Supermarket Shares On The Slide

Tougher times for our small listed supermarket sector?

Metcash shares took a hit for a second day as investors and analysts gave the interim results and second half outlook the thumbs down.

After dropping 5% on Monday, Metcash shares fell nearly 9% yesterday as investors took the results and cloudy outlook to mean that the company said it sees more tough times ahead in the supermarket sector.

Metcash is the IGA and Foodland supplier, as well as a major independent liquor business and the second biggest hardware operator after Bunnings.

Its shares were down 7.2%, to $2.44 at the close yesterday.

Tuesday’s drop was the biggest for Metcash since the 17.%t fall that followed its May 28 announcement that a major South Australian customer would not be renewing its contract at the end of the 2019 financial year.

The loss of the contract forced Metcash to make a $352 million impairment in 2018 full-year results, leading to a $149.5 million loss.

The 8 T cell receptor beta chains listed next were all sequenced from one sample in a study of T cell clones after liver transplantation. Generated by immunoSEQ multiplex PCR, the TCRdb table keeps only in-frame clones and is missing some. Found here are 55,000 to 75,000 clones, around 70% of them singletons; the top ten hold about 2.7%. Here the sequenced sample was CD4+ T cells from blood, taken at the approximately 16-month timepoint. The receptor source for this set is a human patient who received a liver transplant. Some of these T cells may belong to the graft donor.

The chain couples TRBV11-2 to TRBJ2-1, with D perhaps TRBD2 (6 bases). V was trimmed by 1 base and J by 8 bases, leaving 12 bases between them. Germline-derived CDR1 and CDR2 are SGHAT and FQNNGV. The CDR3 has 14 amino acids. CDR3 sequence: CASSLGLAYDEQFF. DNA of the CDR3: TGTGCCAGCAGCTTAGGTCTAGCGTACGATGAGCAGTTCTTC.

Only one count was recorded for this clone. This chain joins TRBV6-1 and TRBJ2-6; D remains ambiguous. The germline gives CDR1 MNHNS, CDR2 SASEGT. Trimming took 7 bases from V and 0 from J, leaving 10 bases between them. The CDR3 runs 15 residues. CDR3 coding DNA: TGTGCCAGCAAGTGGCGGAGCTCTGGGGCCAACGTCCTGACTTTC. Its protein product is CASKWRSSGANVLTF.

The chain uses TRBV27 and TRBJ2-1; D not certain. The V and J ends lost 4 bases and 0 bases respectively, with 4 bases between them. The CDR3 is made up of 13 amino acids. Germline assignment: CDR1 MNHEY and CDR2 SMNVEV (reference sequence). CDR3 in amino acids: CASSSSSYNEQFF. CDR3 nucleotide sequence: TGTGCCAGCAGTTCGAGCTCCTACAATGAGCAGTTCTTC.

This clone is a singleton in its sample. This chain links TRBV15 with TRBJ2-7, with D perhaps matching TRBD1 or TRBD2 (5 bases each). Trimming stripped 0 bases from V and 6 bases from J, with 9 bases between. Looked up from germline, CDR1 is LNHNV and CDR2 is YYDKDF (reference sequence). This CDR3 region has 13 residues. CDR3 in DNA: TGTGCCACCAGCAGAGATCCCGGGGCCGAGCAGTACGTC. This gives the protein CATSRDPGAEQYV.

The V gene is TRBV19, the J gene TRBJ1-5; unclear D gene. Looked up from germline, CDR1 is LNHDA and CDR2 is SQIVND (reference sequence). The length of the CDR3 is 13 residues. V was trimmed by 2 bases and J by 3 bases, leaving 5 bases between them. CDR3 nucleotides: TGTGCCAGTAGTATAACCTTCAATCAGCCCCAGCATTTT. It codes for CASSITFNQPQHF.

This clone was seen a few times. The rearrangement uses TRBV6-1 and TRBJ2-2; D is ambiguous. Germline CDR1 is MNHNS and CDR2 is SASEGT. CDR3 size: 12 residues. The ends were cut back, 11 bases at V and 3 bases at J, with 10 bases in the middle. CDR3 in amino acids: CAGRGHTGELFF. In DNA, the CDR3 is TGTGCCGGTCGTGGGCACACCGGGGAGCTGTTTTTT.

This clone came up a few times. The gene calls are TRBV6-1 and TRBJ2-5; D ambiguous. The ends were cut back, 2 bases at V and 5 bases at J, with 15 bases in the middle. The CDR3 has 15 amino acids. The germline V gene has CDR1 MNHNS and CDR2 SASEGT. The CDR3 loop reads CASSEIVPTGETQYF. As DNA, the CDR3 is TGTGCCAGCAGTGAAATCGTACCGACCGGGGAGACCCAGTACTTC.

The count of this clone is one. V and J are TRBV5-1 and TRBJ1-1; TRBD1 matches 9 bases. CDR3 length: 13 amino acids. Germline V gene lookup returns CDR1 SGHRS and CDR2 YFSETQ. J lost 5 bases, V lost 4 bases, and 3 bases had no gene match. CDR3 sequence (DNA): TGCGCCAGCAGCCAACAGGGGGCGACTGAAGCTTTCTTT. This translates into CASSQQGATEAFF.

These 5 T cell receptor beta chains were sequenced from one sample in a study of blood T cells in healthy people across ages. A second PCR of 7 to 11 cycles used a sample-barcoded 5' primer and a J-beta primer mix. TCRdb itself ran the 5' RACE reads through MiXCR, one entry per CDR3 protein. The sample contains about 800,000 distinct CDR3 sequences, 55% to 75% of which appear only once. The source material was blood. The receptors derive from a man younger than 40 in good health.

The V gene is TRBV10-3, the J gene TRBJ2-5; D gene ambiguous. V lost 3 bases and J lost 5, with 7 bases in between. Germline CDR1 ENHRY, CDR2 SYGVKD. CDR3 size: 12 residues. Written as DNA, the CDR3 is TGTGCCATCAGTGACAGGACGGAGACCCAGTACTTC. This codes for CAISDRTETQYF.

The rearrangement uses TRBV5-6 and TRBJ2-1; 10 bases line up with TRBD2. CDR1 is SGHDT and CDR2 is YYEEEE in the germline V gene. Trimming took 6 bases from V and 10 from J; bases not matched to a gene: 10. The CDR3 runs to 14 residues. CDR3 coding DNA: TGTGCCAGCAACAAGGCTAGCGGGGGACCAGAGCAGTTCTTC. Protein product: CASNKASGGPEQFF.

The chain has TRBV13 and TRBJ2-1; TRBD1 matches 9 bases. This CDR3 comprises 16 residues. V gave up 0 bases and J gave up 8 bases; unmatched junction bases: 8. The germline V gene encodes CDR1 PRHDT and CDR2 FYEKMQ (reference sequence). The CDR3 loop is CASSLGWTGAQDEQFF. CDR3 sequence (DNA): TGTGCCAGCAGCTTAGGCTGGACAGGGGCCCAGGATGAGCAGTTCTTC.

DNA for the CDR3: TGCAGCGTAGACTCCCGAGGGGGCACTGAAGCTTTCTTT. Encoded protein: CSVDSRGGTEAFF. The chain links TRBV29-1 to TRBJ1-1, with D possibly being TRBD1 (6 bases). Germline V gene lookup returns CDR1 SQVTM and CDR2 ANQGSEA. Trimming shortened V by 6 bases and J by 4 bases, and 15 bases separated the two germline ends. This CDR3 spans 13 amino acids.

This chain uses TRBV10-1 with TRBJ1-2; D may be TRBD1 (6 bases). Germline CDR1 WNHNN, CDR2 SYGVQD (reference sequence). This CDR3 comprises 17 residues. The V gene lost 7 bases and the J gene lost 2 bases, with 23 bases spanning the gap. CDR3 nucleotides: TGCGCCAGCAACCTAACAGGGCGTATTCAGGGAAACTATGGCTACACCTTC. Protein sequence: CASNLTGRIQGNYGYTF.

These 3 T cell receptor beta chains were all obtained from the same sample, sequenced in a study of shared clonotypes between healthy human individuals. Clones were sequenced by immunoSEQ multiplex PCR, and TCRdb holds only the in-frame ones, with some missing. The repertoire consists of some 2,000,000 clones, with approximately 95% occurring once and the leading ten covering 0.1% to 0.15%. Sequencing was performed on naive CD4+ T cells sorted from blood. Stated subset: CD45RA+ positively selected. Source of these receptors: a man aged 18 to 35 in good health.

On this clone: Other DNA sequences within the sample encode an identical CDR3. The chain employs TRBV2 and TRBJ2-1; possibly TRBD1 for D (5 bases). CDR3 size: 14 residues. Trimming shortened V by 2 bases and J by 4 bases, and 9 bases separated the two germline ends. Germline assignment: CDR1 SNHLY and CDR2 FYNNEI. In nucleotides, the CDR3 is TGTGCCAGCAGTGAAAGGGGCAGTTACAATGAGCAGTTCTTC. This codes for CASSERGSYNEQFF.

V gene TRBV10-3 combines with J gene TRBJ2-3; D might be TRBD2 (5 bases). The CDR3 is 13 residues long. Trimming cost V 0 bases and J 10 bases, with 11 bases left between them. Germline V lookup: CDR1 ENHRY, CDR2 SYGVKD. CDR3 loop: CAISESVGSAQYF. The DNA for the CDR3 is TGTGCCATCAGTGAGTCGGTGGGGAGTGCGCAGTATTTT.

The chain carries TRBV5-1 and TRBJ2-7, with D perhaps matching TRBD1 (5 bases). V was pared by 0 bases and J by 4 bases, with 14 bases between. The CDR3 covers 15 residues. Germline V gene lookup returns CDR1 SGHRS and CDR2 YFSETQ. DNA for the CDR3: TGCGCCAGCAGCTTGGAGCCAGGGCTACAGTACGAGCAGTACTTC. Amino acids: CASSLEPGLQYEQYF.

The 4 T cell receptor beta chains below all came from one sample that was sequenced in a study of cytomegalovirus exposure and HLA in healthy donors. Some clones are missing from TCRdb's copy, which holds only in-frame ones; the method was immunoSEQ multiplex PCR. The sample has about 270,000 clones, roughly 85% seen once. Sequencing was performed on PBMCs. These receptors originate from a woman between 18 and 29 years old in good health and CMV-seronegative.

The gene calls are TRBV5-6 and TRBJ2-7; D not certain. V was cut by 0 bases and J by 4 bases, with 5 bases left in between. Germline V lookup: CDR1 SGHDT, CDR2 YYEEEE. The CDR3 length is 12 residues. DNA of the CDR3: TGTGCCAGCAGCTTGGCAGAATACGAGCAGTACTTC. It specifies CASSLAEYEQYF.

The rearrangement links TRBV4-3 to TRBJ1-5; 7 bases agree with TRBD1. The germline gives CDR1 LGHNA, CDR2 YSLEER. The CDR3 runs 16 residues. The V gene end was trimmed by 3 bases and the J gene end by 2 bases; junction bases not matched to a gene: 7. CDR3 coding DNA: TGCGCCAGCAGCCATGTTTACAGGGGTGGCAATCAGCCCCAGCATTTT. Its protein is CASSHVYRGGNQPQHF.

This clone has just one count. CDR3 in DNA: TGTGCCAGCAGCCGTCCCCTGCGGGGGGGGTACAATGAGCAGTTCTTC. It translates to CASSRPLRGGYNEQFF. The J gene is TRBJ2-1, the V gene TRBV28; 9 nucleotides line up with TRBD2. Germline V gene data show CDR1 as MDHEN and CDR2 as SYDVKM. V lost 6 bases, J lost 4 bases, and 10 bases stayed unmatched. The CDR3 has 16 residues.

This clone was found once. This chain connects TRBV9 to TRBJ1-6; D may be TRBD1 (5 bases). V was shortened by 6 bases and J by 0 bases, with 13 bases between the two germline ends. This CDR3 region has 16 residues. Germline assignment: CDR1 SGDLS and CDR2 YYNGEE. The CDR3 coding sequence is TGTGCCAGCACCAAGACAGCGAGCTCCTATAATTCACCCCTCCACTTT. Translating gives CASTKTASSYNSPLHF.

The company on Monday reported a 3% lift in first-half profit and CEO Jeff Adams told investors there is little relief on the horizon for players in a supermarket sector dominated by Woolworths and Coles, and facing pressure from the expansion of Aldi.

Metcash’s hardware division could also begin to feel the pinch from the softening property market, Mr. Adams said.

And Coles is feeling the pinch as well – shares in the recently spun-off giant hit a low of $11.40 yesterday, against the listing price last month (after the spin-off from Wesfarmers) of $12.75.

Its shares are down over $1 in the past week.

Shares in Woolworths, the sector leader, were down 0.8% at $28.92.

About Glenn Dyer

Glenn Dyer has been a finance journalist and TV producer for more than 40 years. He has worked at Maxwell Newton Publications, Queensland Newspapers, AAP, The Australian Financial Review, The Nine Network and Crikey.

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